Favourite British Film - This is England (Meadows, 2006)
Compared to a lot of genres I’ve considered in the past week or two, the choice of my favourite British film was ultimately a very simple decision. There were only two contenders and as I’d already decided that the other option was going to be my favourite horror film (probably obvious but I won’t explicitly say which film that is until I get round to that genre), it was an easy choice to decide on ‘This is England’ as my favourite film made by a British director, filmed in Britain and to it’s very core British.
‘This is England’ is one of the most powerful films I’ve ever watched; Shane Meadows has that crucial skill that all great film makers need, the ability to fill his films with characters you connect with and care about, often despite them being the bad guys.
It’s a tale of a young boy named Shaun (played with incredible subtlety and precocious skill by Thomas Thurgoose, who was only 14 when the film was made and in his first acting role) who is first taken in by a group of well intentioned older teenagers, then introduced to the world of nationalism and racial hatred by the arrival of Stephen Graham’s Combo.
At its core ‘This is England’ is a classic tale of innocence corrupted, set in a period of English history where innocence and optimism were in short supply, the 1980s and Thatcher’s Britain. Meadows’ vision of the 1980s is grim, full of identikit grey council homes, over cast skies and racist bigotry, but it isn’t without bright points; the camaraderie between Shaun and the group that takes him in, led by the charismatic Woody and his best friend Milky is full of joyous moments that capture the intensity of finding a place where you belong.
It is the way in which Shaun drifts away from this group towards Combo and his National Front ideology that forms the heart-breaking centre of this film. As mentioned earlier the film is a tale of lost innocence and Meadows makes his audience want to protect Shaun from the world by introducing him in a pair of scenes which establish that his father had died serving in the Armed Forces during the Falklands conflict and that he gets bullied by other kids at school.
By creating that protective feeling he makes the moments where Shaun starts sprouting racist statements so filled with anguish. We’re given a personal stake in the scene and so it makes it all the more painful to watch this young boy slide into a world full of hatred and anger.
This brings me to the other key theme of ‘This is England’; anger. Meadows was a teenager in the 80s, growing up in the midlands and I can’t help but wonder if he is channelling some of his own personal experiences into the film. ‘This is England’ is full of anger, anger lacking worthwhile direction so aimed at the easiest targets, immigrants. It’s an anger at a lack of opportunities for the white, working class, an anger at the fact that the generation growing up in the 80s saw the promise of the baby boomer generation go unfulfilled and an anger at feeling powerless to change your own situation.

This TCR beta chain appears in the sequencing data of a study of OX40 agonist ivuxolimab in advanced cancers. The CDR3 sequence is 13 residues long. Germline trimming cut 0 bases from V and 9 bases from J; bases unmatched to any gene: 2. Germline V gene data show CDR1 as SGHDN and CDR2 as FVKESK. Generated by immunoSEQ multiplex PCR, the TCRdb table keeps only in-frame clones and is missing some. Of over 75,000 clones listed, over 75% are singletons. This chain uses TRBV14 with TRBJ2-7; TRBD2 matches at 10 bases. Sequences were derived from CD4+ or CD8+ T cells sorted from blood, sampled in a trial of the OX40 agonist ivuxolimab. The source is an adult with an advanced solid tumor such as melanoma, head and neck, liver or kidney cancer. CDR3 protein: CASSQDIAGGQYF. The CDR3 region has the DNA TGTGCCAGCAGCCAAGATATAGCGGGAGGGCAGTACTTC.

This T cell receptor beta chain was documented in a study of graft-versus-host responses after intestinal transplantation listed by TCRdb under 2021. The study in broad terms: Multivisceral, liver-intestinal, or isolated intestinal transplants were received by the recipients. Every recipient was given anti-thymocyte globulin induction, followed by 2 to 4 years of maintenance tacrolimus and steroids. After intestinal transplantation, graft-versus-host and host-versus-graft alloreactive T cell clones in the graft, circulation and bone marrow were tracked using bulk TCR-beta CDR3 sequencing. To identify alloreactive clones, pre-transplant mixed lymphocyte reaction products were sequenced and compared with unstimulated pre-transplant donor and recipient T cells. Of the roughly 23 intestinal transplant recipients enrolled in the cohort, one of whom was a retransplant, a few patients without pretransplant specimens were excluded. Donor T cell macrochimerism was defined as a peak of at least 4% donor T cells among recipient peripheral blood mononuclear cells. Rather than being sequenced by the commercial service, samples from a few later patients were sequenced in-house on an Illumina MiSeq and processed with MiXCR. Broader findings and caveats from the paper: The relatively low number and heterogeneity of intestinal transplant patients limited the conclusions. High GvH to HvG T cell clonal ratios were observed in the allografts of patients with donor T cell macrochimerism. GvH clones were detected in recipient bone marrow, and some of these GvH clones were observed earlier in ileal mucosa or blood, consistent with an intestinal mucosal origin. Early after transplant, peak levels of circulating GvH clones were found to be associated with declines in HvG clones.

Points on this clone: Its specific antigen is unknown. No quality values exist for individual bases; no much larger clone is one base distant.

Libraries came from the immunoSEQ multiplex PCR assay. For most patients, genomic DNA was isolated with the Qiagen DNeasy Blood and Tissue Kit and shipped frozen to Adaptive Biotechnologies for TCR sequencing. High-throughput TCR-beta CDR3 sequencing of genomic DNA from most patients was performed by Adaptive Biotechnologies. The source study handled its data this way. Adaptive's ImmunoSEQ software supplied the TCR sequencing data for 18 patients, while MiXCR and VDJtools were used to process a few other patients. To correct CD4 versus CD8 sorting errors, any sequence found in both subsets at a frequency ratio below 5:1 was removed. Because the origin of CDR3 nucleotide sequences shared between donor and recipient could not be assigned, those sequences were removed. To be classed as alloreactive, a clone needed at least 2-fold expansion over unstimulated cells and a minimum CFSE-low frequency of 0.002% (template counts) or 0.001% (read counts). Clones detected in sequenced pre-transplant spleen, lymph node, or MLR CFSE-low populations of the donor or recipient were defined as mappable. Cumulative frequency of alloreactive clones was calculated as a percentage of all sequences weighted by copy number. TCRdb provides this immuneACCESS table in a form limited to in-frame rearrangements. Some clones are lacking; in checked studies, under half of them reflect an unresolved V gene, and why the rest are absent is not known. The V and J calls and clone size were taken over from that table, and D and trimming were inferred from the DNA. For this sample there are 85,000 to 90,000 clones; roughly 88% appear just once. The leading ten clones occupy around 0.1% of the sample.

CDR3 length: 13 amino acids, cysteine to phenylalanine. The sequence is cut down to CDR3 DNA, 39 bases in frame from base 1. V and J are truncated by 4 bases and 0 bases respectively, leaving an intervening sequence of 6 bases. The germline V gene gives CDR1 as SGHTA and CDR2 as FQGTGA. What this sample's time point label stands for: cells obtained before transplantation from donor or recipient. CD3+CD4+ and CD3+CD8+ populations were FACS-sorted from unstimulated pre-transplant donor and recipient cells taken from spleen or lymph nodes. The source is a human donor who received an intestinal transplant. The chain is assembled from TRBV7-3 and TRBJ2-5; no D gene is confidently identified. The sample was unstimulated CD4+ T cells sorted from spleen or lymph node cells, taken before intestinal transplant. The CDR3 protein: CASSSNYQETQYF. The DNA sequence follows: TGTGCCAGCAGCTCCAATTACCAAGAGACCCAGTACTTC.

Therein lies the genius of the film. I don’t want to spoil the film or the TV sequel, ‘This is England 86’, which incidentally would be a strong contender for my favourite piece of British Television, but I want to write a separate blog about that someday. However I will say that if you are hoping that Combo will be a straightforward bad guy you may be left feeling a little disappointed. Meadows and the fantastic Stephen Graham make sure that Combo never becomes a caricature of a National Front supporter; here is a character so filled with pain and frustration that despite the disgraceful acts he carries out you can’t help but feel some sympathy for him, even if merely that he’s become this man.
It’s a film full of sweet moments contrasted by brutal ones and what better metaphor for growing up could there be than that. It’s moving in the way cinema really should be; challenging, honest, complicated and passionate and I struggle to think of too many films of any genre that achieved more of an emotional impact on first watching. It’s one of those rare films that left me rooted in my seat as the end credits rolled, accompanied by a beautiful cover of the Smiths song ‘There is a light that never goes out’ and then a glorious bit of solo piano from Ludovico Einaudi, a man who is a favourite of the director. I didn’t want to move and leave the world of the film, so fascinated and emotionally invested as I was by this point and it’s not often you find a film that can do that to you. I’m one of the biggest advocates of the escapism of film but as soon as the credits appear on screen I tend to snap out of it, immediately wanting to move onto the next part of my day, but not with ‘This is England’, instead I wanted to think about it, to work out how I felt and just extend the viewing experience a little longer. Surely that’s what you want from a great film?
Today's song is another that features on the excellent soundtrack for the film, but it's a little more upbeat than the two mentioned above.